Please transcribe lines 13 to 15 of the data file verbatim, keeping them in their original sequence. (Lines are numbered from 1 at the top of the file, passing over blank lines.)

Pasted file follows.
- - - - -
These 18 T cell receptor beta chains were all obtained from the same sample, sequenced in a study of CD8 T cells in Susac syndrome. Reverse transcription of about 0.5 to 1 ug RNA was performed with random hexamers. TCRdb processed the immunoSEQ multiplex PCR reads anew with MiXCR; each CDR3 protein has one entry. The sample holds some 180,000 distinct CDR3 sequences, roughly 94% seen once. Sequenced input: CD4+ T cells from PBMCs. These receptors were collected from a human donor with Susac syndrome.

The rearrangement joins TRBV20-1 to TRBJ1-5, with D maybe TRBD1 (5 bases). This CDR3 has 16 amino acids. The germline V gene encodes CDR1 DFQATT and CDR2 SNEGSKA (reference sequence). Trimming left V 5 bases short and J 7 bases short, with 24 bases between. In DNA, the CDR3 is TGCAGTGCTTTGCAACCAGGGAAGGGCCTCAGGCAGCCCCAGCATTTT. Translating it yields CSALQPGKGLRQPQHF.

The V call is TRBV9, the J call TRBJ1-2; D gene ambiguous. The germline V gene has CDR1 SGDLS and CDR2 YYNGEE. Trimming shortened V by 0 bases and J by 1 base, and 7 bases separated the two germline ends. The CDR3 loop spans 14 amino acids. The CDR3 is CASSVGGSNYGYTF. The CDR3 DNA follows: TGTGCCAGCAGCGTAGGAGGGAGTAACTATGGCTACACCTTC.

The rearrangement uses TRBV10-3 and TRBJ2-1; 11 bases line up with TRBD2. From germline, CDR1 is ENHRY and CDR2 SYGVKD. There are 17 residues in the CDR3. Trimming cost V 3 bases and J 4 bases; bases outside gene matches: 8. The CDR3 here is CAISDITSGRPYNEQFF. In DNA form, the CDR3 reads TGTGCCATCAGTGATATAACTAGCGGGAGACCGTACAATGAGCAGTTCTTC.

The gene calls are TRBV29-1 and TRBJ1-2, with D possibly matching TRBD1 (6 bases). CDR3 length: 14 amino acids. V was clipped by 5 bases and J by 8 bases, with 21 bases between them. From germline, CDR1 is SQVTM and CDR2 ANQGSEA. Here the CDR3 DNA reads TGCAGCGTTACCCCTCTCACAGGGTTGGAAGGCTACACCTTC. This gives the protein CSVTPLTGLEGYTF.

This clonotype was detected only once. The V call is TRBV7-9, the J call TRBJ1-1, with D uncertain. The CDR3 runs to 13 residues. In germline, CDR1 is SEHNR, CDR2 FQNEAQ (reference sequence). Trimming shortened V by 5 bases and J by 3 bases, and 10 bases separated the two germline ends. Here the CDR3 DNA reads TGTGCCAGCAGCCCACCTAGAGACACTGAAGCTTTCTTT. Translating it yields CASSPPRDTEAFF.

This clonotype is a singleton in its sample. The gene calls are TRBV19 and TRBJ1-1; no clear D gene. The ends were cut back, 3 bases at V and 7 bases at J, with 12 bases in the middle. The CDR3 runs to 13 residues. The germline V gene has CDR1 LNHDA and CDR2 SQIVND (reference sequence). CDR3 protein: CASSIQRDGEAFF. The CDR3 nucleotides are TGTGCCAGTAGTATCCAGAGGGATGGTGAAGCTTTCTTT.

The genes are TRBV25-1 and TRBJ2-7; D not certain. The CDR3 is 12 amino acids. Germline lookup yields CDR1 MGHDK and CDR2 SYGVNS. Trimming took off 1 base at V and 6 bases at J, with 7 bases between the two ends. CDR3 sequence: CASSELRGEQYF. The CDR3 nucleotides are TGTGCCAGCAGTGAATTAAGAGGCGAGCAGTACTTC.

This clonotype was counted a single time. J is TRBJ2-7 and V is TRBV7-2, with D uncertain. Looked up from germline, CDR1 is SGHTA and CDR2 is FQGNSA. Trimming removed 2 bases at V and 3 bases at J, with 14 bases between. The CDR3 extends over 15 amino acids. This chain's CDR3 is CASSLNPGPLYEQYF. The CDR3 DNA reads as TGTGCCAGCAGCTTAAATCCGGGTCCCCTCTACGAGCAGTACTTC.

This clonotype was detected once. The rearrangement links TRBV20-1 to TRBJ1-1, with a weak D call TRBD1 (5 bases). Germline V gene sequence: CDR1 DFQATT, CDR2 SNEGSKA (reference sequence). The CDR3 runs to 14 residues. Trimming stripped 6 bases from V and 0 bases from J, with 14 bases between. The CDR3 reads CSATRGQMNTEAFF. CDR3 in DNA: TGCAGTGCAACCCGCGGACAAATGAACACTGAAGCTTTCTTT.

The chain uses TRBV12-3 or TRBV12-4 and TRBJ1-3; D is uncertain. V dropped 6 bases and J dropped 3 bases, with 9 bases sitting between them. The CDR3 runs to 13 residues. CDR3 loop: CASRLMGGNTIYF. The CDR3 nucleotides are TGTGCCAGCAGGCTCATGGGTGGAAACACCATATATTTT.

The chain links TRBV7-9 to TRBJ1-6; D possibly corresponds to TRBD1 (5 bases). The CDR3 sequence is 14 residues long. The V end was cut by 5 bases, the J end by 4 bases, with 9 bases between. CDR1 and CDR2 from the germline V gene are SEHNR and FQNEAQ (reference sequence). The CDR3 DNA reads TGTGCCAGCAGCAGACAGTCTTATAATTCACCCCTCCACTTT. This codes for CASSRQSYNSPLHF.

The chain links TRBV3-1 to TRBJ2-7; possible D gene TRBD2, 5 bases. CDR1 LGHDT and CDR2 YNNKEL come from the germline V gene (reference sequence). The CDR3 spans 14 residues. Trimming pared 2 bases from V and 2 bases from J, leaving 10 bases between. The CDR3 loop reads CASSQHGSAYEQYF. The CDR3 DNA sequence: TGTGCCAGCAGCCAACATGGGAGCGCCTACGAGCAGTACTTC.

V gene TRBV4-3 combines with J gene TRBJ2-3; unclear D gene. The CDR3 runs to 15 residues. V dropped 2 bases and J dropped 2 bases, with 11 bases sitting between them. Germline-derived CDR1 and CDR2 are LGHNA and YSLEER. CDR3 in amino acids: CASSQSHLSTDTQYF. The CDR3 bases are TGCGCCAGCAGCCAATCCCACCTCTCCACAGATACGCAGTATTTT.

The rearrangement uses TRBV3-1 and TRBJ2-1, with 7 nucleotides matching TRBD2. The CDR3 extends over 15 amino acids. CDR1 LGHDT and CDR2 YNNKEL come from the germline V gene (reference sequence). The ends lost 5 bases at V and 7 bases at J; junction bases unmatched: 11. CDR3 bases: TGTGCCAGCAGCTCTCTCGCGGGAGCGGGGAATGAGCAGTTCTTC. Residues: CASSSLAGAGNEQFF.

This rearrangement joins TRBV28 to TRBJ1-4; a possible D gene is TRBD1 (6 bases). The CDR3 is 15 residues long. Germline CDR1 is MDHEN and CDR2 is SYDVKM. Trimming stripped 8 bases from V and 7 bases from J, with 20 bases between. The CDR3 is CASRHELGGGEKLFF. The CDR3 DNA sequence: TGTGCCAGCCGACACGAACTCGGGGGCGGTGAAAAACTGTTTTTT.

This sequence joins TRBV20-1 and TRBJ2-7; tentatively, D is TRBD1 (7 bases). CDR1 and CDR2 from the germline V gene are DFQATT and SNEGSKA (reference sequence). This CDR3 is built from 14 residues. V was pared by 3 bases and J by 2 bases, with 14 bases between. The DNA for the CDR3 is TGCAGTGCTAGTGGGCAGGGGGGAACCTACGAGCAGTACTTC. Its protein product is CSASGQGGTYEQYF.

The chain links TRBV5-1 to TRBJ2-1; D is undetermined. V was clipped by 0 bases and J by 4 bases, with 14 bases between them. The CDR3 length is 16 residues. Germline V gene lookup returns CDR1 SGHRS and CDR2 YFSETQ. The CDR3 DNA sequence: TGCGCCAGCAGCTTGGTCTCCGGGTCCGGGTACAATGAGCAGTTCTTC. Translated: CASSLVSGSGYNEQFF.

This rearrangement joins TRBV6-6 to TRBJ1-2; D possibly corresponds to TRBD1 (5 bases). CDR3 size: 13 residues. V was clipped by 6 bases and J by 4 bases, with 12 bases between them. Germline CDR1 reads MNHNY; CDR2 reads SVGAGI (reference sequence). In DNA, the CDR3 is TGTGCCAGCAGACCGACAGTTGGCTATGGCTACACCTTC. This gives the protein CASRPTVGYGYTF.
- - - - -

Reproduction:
The chain links TRBV3-1 to TRBJ2-7; possible D gene TRBD2, 5 bases. CDR1 LGHDT and CDR2 YNNKEL come from the germline V gene (reference sequence). The CDR3 spans 14 residues. Trimming pared 2 bases from V and 2 bases from J, leaving 10 bases between. The CDR3 loop reads CASSQHGSAYEQYF. The CDR3 DNA sequence: TGTGCCAGCAGCCAACATGGGAGCGCCTACGAGCAGTACTTC.

V gene TRBV4-3 combines with J gene TRBJ2-3; unclear D gene. The CDR3 runs to 15 residues. V dropped 2 bases and J dropped 2 bases, with 11 bases sitting between them. Germline-derived CDR1 and CDR2 are LGHNA and YSLEER. CDR3 in amino acids: CASSQSHLSTDTQYF. The CDR3 bases are TGCGCCAGCAGCCAATCCCACCTCTCCACAGATACGCAGTATTTT.

The rearrangement uses TRBV3-1 and TRBJ2-1, with 7 nucleotides matching TRBD2. The CDR3 extends over 15 amino acids. CDR1 LGHDT and CDR2 YNNKEL come from the germline V gene (reference sequence). The ends lost 5 bases at V and 7 bases at J; junction bases unmatched: 11. CDR3 bases: TGTGCCAGCAGCTCTCTCGCGGGAGCGGGGAATGAGCAGTTCTTC. Residues: CASSSLAGAGNEQFF.